Try to envision his home at 1515 Christian Street in South Philadelphia as described by his great nephew John Cook: “The living room was 18th century French. He would do his own needlework for the sofa. The dining room was very elegant. He had one Fragonard painting that was huge. And on the other side he had another Fragonard painting. [Think French gentry lounging in rural landscapes.] He had the dining room table in the center of the room. Everything was right, even the fancy sterling silver. We had to dress for dinner.”
In reading these interviews, it is also clear that Abele was far from a racial firebrand. His wife, Marguerite, was white. He had black servants. In a 1986 Smithonian article on the belated recognition Abele was receiving for his work at Duke and other designs, Wilson was quoted as saying that, “For all intents and purposes, Julian did not consider himself black. He was almost a-racial. He buried himself in being an artist.” And in African American Architects: A Biographical Dictionary, 1865-1945, which Wilson edited, Abele’s entry asserts that he “considered himself an artiste beyond racial classification—neither Black nor White.”
So a new potential narrative emerged. My mom’s most vivid memories of her Uncle Lou are that he always took out his drawing materials when she would visit his Powelton Village home. She also recalls that after a leak ruined a patch of ornate wallpaper, Uncle Lou painted in the damaged area with his own hand.
My new theory: Magaziner and Abele were both refined, artistic souls. As such, I surmised, they must have respected each other’s sophistication and taste. As Abele deemphasized his blackness and spent most of his free time perfecting his home and engaging in artistic pursuits, I surmised that Magaziner, similarly, was too ethereal to be deeply engaged in the Jewish community.
I found some evidence to support my new theory during a visit to the Penn Archives—a note to Lou from Warren Powers Laird, then dean of the School of Fine Arts, indicating that he had enclosed a letter of introduction for Abele and Magaziner to use during their upcoming trip to Europe. Although the trip never took place, it made sense to me that these two sensitive lovers of high art would want to tour the continent together.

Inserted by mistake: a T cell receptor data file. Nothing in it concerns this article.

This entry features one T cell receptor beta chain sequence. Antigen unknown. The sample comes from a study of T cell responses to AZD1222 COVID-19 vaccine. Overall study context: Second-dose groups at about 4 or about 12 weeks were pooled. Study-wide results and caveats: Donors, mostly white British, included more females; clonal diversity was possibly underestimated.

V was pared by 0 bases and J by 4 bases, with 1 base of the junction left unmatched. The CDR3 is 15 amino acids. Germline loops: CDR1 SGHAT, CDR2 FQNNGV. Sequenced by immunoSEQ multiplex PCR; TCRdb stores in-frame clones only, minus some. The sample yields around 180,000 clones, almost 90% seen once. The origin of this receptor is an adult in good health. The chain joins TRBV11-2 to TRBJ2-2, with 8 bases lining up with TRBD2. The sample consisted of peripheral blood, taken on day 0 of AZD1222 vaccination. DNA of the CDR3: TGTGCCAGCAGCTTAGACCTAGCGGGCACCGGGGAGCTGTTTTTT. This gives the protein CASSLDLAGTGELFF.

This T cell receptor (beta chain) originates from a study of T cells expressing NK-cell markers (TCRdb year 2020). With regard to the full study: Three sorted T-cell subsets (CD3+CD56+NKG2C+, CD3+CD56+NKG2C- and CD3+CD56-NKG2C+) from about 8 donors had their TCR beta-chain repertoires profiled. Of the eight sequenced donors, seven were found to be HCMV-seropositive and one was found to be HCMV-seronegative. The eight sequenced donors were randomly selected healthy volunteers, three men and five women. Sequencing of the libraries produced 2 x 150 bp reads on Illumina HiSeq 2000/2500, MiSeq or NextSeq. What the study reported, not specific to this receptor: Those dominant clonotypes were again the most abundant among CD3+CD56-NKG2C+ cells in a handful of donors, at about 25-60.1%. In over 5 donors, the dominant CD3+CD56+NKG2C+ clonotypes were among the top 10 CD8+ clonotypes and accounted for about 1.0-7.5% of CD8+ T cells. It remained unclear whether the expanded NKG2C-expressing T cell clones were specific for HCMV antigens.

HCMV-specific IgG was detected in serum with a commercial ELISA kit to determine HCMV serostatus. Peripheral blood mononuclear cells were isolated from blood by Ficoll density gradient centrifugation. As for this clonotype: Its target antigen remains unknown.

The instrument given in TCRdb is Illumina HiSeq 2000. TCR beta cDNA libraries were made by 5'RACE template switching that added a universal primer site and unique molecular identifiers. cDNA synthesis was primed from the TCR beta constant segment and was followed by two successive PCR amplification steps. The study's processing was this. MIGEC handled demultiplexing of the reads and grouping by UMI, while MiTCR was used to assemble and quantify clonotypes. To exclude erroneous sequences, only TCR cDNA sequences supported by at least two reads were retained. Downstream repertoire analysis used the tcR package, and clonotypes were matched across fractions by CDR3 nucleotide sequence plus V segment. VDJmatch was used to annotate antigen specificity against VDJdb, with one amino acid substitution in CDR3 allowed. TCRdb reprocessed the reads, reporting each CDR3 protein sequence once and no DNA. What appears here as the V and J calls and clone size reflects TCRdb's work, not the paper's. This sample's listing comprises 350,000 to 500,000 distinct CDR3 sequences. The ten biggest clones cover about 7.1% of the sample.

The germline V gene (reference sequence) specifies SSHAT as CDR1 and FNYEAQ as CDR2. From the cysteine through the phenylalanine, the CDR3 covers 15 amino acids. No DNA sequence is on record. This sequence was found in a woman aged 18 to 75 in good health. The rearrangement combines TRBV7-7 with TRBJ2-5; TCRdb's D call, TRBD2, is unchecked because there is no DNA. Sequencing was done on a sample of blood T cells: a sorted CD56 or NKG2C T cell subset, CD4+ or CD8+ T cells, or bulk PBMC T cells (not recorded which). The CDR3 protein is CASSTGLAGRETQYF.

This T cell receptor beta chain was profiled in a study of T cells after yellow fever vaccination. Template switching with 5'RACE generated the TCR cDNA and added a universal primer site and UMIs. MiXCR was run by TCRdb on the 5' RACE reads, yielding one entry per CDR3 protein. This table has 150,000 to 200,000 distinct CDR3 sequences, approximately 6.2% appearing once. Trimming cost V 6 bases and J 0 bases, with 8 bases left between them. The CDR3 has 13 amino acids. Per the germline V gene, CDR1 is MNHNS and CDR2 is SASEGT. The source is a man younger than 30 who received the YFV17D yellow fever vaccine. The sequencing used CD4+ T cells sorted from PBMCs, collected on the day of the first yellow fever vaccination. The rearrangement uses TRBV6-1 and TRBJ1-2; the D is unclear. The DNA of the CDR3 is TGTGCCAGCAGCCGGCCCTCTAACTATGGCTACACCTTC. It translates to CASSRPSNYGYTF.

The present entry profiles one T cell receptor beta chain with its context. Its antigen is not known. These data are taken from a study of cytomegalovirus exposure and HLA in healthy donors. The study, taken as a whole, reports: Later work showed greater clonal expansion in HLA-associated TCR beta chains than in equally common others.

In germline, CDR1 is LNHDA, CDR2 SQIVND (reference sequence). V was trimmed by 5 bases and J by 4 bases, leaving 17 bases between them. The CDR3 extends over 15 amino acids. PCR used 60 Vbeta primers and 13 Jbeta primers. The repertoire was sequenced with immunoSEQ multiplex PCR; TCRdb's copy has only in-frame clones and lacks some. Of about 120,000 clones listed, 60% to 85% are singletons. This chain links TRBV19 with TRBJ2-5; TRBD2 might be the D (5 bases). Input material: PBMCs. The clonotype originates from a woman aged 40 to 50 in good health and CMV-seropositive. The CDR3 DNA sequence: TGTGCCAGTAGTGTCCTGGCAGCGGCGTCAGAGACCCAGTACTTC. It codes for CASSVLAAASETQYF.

I also found the 1900 school of architecture yearbook, and Magaziner’s rather surprising senior projects: plans for an Episcopal Church and a Baptismal Font. I quickly concluded that Magaziner, like Abele, did not identify with his own people.
This theory lasted only as long as my next trip to the Athenaeum, however. Magaziner was a meticulous record keeper. Going through his files, it was clear that many of his clients and contractors were Jewish. He was the architect for the Penn State Hillel, a Hebrew orphan home, the Jewish National Farm School (now Delaware Valley University), and several other Jewish projects. His firm partners, Victor Eberhard and James Russell Harris, were both members of the WASP establishment, so I think we can assume that Magaziner was working with other Jews by choice rather than necessity.